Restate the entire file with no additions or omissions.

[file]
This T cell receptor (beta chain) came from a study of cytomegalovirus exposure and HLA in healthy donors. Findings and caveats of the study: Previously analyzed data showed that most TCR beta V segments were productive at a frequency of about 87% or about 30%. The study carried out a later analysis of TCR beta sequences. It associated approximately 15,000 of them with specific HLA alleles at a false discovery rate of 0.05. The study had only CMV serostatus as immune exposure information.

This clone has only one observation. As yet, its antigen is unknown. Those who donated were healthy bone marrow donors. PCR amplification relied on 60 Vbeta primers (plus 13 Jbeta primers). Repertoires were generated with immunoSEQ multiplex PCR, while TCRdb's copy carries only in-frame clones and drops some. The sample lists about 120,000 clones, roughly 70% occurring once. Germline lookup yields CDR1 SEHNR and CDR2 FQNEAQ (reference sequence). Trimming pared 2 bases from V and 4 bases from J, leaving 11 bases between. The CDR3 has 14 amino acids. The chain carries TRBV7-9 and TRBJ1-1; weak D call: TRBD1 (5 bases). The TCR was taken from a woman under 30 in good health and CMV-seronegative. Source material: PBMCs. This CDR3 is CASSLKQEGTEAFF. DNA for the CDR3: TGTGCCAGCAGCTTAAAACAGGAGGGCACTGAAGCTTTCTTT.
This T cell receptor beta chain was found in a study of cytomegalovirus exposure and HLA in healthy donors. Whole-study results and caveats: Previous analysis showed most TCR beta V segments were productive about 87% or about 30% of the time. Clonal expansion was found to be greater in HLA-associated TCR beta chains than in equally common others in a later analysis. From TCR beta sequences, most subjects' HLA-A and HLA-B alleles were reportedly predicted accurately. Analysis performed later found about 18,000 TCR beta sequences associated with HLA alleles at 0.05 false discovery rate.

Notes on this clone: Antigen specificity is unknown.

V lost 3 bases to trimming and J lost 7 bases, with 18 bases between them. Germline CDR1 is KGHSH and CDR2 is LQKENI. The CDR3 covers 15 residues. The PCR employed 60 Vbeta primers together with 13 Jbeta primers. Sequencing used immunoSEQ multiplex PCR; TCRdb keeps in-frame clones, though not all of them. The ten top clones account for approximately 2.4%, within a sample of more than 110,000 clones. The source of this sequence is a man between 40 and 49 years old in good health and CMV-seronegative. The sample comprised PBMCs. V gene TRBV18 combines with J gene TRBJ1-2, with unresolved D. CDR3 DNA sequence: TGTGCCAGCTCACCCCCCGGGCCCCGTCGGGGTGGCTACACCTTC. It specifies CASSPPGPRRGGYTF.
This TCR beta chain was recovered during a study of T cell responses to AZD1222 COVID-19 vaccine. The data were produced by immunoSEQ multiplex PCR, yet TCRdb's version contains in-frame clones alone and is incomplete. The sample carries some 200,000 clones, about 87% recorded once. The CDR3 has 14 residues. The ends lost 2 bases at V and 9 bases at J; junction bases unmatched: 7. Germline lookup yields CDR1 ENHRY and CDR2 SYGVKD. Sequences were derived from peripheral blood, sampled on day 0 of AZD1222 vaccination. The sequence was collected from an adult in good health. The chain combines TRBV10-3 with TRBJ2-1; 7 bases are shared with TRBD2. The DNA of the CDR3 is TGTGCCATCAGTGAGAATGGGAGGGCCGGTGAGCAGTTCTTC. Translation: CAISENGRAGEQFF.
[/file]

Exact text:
This T cell receptor (beta chain) came from a study of cytomegalovirus exposure and HLA in healthy donors. Findings and caveats of the study: Previously analyzed data showed that most TCR beta V segments were productive at a frequency of about 87% or about 30%. The study carried out a later analysis of TCR beta sequences. It associated approximately 15,000 of them with specific HLA alleles at a false discovery rate of 0.05. The study had only CMV serostatus as immune exposure information.

This clone has only one observation. As yet, its antigen is unknown. Those who donated were healthy bone marrow donors. PCR amplification relied on 60 Vbeta primers (plus 13 Jbeta primers). Repertoires were generated with immunoSEQ multiplex PCR, while TCRdb's copy carries only in-frame clones and drops some. The sample lists about 120,000 clones, roughly 70% occurring once. Germline lookup yields CDR1 SEHNR and CDR2 FQNEAQ (reference sequence). Trimming pared 2 bases from V and 4 bases from J, leaving 11 bases between. The CDR3 has 14 amino acids. The chain carries TRBV7-9 and TRBJ1-1; weak D call: TRBD1 (5 bases). The TCR was taken from a woman under 30 in good health and CMV-seronegative. Source material: PBMCs. This CDR3 is CASSLKQEGTEAFF. DNA for the CDR3: TGTGCCAGCAGCTTAAAACAGGAGGGCACTGAAGCTTTCTTT.
This T cell receptor beta chain was found in a study of cytomegalovirus exposure and HLA in healthy donors. Whole-study results and caveats: Previous analysis showed most TCR beta V segments were productive about 87% or about 30% of the time. Clonal expansion was found to be greater in HLA-associated TCR beta chains than in equally common others in a later analysis. From TCR beta sequences, most subjects' HLA-A and HLA-B alleles were reportedly predicted accurately. Analysis performed later found about 18,000 TCR beta sequences associated with HLA alleles at 0.05 false discovery rate.

Notes on this clone: Antigen specificity is unknown.

V lost 3 bases to trimming and J lost 7 bases, with 18 bases between them. Germline CDR1 is KGHSH and CDR2 is LQKENI. The CDR3 covers 15 residues. The PCR employed 60 Vbeta primers together with 13 Jbeta primers. Sequencing used immunoSEQ multiplex PCR; TCRdb keeps in-frame clones, though not all of them. The ten top clones account for approximately 2.4%, within a sample of more than 110,000 clones. The source of this sequence is a man between 40 and 49 years old in good health and CMV-seronegative. The sample comprised PBMCs. V gene TRBV18 combines with J gene TRBJ1-2, with unresolved D. CDR3 DNA sequence: TGTGCCAGCTCACCCCCCGGGCCCCGTCGGGGTGGCTACACCTTC. It specifies CASSPPGPRRGGYTF.
This TCR beta chain was recovered during a study of T cell responses to AZD1222 COVID-19 vaccine. The data were produced by immunoSEQ multiplex PCR, yet TCRdb's version contains in-frame clones alone and is incomplete. The sample carries some 200,000 clones, about 87% recorded once. The CDR3 has 14 residues. The ends lost 2 bases at V and 9 bases at J; junction bases unmatched: 7. Germline lookup yields CDR1 ENHRY and CDR2 SYGVKD. Sequences were derived from peripheral blood, sampled on day 0 of AZD1222 vaccination. The sequence was collected from an adult in good health. The chain combines TRBV10-3 with TRBJ2-1; 7 bases are shared with TRBD2. The DNA of the CDR3 is TGTGCCATCAGTGAGAATGGGAGGGCCGGTGAGCAGTTCTTC. Translation: CAISENGRAGEQFF.